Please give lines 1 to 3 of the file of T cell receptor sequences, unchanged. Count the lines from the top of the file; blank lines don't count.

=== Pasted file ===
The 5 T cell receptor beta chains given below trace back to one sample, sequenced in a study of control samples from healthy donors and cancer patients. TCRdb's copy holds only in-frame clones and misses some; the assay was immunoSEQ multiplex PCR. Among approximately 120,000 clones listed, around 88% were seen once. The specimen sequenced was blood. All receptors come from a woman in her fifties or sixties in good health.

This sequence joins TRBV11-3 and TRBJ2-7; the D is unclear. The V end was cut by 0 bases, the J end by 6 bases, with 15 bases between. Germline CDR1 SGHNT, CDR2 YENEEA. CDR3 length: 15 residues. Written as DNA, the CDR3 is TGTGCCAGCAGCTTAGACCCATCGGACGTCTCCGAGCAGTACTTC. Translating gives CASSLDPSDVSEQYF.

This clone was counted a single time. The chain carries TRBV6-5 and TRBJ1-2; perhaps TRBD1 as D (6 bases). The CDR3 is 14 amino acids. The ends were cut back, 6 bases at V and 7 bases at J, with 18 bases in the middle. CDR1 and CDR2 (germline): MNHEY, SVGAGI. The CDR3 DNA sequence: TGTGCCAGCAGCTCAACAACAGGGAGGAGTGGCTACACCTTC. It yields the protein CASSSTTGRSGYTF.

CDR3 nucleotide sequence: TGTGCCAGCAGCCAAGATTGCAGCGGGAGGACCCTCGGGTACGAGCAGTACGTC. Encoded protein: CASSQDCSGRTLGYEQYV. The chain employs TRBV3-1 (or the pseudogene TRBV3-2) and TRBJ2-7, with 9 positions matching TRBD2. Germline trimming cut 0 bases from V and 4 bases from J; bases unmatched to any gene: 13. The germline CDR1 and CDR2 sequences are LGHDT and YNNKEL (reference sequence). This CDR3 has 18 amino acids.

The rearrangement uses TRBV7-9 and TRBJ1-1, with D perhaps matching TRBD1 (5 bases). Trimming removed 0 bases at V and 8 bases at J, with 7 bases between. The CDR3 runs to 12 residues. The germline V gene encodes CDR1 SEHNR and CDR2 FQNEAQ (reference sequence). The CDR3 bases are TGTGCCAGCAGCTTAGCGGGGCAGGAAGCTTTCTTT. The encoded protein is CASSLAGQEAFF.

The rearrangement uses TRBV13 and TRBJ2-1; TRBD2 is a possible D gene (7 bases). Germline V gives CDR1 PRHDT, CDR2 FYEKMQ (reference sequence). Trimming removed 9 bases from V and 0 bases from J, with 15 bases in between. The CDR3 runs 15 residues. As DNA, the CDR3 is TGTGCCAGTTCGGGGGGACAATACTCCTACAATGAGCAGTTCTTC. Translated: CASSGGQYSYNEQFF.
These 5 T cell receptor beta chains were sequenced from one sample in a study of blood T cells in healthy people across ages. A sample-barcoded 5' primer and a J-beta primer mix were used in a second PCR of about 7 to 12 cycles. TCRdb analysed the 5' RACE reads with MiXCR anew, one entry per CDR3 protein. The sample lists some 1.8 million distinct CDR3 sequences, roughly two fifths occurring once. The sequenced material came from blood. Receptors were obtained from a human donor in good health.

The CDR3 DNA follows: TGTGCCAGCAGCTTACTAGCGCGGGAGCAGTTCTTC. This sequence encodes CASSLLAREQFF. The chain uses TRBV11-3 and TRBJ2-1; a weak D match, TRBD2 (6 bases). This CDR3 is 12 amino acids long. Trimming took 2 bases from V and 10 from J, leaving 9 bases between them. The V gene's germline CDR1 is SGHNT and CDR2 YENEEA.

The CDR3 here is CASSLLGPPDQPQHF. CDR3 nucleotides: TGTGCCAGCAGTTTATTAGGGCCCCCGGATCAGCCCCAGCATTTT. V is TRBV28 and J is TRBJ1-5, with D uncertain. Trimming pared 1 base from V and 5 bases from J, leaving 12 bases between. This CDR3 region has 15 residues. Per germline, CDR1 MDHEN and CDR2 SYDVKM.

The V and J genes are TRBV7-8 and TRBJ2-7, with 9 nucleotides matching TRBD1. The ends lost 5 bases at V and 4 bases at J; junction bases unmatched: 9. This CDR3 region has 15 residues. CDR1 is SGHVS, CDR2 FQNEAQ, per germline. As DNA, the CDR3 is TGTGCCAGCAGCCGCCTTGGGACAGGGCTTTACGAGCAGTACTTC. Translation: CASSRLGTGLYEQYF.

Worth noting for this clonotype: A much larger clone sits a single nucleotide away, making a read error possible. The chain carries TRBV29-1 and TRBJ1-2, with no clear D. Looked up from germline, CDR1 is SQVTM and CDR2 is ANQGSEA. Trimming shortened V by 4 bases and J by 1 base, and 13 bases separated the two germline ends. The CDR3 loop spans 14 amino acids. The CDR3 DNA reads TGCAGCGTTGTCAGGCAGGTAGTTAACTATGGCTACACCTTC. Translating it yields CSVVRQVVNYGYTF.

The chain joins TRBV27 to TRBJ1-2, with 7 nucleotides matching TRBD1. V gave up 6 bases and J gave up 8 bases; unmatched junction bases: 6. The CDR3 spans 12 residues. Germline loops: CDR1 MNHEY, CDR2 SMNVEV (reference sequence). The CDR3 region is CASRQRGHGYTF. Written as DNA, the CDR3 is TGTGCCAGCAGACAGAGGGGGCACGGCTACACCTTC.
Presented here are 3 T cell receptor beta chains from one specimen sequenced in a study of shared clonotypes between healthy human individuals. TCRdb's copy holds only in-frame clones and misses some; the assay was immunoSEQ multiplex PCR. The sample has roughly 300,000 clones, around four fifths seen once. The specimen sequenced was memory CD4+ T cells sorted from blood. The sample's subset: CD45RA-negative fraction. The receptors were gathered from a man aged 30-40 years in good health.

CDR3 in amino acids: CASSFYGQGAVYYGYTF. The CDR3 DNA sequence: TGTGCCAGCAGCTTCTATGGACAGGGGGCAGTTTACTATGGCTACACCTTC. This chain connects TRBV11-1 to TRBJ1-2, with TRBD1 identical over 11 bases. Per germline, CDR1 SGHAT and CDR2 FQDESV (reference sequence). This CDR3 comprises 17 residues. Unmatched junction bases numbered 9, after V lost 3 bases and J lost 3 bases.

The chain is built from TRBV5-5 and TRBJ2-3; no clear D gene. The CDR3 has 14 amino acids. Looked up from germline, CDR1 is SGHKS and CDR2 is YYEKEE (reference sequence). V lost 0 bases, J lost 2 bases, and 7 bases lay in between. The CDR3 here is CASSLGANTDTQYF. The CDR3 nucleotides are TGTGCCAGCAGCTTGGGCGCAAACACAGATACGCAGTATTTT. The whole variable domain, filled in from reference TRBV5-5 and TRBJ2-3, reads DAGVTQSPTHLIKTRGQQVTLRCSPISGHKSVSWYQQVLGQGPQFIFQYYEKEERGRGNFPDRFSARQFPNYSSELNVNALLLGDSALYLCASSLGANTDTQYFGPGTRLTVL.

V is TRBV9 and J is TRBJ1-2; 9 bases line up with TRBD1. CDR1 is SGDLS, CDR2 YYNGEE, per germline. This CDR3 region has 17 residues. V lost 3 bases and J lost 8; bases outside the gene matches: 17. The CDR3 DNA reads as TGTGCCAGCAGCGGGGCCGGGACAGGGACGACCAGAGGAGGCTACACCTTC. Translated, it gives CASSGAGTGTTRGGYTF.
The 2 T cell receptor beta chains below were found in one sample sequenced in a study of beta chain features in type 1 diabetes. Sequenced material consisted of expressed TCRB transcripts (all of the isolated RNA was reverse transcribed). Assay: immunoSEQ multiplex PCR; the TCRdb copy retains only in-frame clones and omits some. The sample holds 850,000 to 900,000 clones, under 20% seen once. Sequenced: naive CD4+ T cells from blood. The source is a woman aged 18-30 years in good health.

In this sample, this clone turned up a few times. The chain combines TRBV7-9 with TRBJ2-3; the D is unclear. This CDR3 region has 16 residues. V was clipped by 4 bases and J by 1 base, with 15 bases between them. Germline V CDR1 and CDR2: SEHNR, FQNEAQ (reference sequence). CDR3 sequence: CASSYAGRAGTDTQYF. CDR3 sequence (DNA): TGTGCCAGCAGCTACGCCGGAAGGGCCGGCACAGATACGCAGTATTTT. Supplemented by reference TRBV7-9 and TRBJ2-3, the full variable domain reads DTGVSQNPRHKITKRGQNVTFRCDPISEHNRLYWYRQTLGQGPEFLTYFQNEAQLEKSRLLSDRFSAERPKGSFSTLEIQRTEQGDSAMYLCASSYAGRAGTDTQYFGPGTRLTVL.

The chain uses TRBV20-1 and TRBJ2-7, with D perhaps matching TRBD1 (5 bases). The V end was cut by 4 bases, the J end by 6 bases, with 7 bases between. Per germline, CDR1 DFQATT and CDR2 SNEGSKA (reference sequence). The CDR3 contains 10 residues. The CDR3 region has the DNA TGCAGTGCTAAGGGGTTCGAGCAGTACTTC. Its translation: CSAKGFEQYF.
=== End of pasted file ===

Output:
The 5 T cell receptor beta chains given below trace back to one sample, sequenced in a study of control samples from healthy donors and cancer patients. TCRdb's copy holds only in-frame clones and misses some; the assay was immunoSEQ multiplex PCR. Among approximately 120,000 clones listed, around 88% were seen once. The specimen sequenced was blood. All receptors come from a woman in her fifties or sixties in good health.

This sequence joins TRBV11-3 and TRBJ2-7; the D is unclear. The V end was cut by 0 bases, the J end by 6 bases, with 15 bases between. Germline CDR1 SGHNT, CDR2 YENEEA. CDR3 length: 15 residues. Written as DNA, the CDR3 is TGTGCCAGCAGCTTAGACCCATCGGACGTCTCCGAGCAGTACTTC. Translating gives CASSLDPSDVSEQYF.

This clone was counted a single time. The chain carries TRBV6-5 and TRBJ1-2; perhaps TRBD1 as D (6 bases). The CDR3 is 14 amino acids. The ends were cut back, 6 bases at V and 7 bases at J, with 18 bases in the middle. CDR1 and CDR2 (germline): MNHEY, SVGAGI. The CDR3 DNA sequence: TGTGCCAGCAGCTCAACAACAGGGAGGAGTGGCTACACCTTC. It yields the protein CASSSTTGRSGYTF.